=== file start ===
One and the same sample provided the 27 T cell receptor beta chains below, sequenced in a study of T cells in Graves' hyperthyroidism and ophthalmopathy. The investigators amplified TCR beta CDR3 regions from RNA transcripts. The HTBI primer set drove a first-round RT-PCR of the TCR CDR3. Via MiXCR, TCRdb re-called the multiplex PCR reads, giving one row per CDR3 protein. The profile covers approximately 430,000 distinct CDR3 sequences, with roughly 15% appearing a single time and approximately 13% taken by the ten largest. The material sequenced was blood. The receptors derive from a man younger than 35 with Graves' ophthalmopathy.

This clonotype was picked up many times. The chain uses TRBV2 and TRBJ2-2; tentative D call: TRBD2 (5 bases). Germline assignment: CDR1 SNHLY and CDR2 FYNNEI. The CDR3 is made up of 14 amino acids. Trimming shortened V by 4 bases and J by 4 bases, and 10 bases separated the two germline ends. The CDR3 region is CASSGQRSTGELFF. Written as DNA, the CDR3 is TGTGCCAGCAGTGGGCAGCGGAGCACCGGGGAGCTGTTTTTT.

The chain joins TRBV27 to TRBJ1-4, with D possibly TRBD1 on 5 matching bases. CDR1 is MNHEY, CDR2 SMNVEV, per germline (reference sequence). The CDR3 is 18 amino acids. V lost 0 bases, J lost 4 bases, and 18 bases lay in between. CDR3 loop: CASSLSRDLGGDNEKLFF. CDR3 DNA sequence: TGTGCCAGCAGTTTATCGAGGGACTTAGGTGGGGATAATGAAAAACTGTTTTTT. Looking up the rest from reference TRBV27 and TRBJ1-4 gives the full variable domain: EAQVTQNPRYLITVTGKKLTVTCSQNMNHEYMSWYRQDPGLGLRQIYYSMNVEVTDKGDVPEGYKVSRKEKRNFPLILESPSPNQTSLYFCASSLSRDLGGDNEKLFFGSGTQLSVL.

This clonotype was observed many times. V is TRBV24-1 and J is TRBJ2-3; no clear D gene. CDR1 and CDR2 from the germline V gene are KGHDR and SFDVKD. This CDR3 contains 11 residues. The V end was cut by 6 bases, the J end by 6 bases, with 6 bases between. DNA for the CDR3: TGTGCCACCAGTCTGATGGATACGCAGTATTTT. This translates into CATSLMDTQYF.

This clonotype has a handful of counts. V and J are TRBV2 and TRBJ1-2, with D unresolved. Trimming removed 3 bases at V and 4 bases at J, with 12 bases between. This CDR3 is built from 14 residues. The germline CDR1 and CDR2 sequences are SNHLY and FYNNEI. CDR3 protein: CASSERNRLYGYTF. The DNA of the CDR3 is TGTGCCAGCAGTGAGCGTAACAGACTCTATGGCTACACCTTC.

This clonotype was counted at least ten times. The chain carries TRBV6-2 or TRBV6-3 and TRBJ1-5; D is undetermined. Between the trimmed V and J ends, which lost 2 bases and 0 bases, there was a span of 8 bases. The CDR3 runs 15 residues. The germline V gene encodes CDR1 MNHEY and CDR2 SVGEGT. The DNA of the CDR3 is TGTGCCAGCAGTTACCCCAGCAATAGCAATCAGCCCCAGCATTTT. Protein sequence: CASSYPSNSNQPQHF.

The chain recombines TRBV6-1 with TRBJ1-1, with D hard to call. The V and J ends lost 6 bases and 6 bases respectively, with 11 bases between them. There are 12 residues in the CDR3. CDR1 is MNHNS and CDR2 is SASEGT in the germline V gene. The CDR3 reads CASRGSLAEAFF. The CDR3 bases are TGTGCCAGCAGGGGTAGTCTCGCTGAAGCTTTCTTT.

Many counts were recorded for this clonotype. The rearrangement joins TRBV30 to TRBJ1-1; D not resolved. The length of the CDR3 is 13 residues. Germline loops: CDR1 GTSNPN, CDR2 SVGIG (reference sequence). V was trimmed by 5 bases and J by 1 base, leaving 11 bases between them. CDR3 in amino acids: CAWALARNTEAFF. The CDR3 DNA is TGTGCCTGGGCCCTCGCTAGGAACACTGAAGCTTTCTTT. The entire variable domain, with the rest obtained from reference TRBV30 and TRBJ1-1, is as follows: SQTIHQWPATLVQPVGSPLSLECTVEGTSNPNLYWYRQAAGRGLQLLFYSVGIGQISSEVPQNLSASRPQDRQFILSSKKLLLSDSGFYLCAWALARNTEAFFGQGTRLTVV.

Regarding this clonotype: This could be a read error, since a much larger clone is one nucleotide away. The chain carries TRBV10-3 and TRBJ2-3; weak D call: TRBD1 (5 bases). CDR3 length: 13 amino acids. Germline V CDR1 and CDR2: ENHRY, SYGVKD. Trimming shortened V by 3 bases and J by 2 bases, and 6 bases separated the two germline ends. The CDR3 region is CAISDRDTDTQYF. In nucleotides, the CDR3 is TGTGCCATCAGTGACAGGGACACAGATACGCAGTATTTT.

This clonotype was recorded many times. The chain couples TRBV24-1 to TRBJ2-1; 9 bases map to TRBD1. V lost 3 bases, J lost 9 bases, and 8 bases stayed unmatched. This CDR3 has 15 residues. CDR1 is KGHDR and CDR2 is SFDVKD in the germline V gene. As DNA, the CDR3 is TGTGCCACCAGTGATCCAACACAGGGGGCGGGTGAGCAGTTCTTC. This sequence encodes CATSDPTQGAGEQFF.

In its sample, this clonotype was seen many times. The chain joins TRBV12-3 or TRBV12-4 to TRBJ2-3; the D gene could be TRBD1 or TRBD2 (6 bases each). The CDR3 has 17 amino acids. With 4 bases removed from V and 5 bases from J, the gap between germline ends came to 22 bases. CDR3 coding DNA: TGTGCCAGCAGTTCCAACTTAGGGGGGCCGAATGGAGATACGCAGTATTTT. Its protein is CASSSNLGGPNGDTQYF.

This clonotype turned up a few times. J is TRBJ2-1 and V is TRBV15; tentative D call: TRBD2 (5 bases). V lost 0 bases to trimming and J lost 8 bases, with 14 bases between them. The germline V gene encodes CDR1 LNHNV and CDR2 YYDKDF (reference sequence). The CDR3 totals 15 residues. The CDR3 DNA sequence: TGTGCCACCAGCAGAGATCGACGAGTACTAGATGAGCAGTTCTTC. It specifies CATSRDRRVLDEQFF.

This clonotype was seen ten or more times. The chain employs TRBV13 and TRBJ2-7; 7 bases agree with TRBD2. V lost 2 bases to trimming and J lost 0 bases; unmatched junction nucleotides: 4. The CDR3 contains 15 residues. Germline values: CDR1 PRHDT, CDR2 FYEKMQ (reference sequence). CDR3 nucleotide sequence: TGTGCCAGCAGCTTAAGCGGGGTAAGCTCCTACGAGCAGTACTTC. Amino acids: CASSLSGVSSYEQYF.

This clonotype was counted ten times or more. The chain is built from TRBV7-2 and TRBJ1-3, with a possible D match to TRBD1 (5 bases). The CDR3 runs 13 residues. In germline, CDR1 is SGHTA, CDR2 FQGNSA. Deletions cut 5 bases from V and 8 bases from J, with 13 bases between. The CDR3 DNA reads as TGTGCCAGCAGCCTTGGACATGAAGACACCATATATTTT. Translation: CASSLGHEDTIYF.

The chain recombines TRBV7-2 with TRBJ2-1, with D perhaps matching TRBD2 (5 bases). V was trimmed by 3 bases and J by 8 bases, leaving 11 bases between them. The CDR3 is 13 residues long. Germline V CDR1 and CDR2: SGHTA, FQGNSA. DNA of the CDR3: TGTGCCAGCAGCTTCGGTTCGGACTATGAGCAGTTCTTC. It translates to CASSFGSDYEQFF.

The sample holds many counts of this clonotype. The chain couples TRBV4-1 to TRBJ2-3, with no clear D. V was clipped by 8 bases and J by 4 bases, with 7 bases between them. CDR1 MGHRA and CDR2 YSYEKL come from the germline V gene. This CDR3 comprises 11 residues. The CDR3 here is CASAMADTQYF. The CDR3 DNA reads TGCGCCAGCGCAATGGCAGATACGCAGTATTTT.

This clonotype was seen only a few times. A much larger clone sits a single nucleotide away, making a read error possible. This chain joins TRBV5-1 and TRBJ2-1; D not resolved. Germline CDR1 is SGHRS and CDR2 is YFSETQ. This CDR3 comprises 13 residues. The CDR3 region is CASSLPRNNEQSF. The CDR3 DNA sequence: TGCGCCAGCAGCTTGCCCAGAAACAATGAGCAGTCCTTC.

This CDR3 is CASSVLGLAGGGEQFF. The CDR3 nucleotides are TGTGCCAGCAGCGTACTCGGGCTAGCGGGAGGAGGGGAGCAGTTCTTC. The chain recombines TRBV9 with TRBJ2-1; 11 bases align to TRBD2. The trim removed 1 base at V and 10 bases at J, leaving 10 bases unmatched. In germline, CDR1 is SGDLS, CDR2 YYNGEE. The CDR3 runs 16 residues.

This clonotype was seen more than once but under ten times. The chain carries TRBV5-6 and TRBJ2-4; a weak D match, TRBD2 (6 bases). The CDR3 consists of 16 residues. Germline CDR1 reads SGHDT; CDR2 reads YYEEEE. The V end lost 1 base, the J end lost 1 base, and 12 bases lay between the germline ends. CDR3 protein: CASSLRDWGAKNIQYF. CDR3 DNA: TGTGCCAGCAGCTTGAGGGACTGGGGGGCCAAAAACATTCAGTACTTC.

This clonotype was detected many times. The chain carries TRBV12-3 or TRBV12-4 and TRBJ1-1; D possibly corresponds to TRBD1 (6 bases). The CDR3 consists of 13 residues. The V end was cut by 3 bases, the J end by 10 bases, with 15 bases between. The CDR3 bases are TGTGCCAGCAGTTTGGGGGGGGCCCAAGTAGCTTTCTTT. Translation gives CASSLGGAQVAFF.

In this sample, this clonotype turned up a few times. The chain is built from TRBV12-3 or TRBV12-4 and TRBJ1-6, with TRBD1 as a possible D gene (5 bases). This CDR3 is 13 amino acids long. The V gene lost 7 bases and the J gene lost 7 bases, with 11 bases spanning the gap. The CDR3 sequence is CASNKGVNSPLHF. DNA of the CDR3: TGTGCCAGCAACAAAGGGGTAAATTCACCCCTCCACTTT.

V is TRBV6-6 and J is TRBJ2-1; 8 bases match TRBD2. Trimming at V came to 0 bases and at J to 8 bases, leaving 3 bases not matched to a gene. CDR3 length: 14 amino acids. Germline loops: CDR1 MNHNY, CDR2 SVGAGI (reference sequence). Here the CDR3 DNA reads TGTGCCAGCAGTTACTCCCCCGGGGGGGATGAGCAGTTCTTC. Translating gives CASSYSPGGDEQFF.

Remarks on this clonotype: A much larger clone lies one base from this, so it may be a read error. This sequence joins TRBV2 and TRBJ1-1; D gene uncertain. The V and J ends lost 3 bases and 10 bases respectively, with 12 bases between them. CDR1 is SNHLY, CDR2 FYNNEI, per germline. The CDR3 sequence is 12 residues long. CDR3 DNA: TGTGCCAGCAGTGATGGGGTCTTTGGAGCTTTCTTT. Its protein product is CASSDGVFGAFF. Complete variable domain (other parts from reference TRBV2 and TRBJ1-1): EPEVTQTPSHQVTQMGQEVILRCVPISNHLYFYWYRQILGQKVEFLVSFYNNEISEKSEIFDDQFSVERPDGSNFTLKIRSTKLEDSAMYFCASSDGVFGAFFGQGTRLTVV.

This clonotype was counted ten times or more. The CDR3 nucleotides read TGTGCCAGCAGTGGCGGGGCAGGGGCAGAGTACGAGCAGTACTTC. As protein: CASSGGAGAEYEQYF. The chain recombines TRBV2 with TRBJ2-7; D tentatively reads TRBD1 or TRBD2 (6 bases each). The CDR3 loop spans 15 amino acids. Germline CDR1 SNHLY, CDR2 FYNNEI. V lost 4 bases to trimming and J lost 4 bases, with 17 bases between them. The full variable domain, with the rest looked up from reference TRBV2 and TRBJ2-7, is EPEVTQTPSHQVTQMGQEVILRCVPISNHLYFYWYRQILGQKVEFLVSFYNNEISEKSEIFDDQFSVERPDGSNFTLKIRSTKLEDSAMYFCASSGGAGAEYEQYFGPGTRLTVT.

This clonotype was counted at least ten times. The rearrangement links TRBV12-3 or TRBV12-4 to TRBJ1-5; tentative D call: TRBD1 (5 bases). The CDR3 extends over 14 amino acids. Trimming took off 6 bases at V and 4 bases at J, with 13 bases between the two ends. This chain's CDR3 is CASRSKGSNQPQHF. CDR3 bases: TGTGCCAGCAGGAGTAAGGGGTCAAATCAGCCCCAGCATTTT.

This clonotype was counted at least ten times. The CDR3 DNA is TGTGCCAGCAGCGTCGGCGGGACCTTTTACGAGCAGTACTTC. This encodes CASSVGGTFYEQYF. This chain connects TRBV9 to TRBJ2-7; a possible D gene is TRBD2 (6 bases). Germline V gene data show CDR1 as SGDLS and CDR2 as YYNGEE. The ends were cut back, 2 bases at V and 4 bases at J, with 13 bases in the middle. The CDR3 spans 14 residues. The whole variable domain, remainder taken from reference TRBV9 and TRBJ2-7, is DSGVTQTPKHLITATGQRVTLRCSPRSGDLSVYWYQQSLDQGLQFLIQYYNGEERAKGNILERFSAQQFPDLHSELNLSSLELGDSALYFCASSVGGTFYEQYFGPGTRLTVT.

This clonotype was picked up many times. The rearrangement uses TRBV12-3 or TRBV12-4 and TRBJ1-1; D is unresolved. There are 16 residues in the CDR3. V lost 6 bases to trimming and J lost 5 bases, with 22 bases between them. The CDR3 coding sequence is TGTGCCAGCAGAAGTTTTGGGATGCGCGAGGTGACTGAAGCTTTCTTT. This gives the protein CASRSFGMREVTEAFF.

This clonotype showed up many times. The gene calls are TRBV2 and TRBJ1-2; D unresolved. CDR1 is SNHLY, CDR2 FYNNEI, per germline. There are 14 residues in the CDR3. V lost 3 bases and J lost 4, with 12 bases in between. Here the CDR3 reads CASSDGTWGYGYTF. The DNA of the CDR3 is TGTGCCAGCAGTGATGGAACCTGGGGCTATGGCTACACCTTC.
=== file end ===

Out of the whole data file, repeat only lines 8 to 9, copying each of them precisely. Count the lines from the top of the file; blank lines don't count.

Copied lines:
Many counts were recorded for this clonotype. The rearrangement joins TRBV30 to TRBJ1-1; D not resolved. The length of the CDR3 is 13 residues. Germline loops: CDR1 GTSNPN, CDR2 SVGIG (reference sequence). V was trimmed by 5 bases and J by 1 base, leaving 11 bases between them. CDR3 in amino acids: CAWALARNTEAFF. The CDR3 DNA is TGTGCCTGGGCCCTCGCTAGGAACACTGAAGCTTTCTTT. The entire variable domain, with the rest obtained from reference TRBV30 and TRBJ1-1, is as follows: SQTIHQWPATLVQPVGSPLSLECTVEGTSNPNLYWYRQAAGRGLQLLFYSVGIGQISSEVPQNLSASRPQDRQFILSSKKLLLSDSGFYLCAWALARNTEAFFGQGTRLTVV.

Regarding this clonotype: This could be a read error, since a much larger clone is one nucleotide away. The chain carries TRBV10-3 and TRBJ2-3; weak D call: TRBD1 (5 bases). CDR3 length: 13 amino acids. Germline V CDR1 and CDR2: ENHRY, SYGVKD. Trimming shortened V by 3 bases and J by 2 bases, and 6 bases separated the two germline ends. The CDR3 region is CAISDRDTDTQYF. In nucleotides, the CDR3 is TGTGCCATCAGTGACAGGGACACAGATACGCAGTATTTT.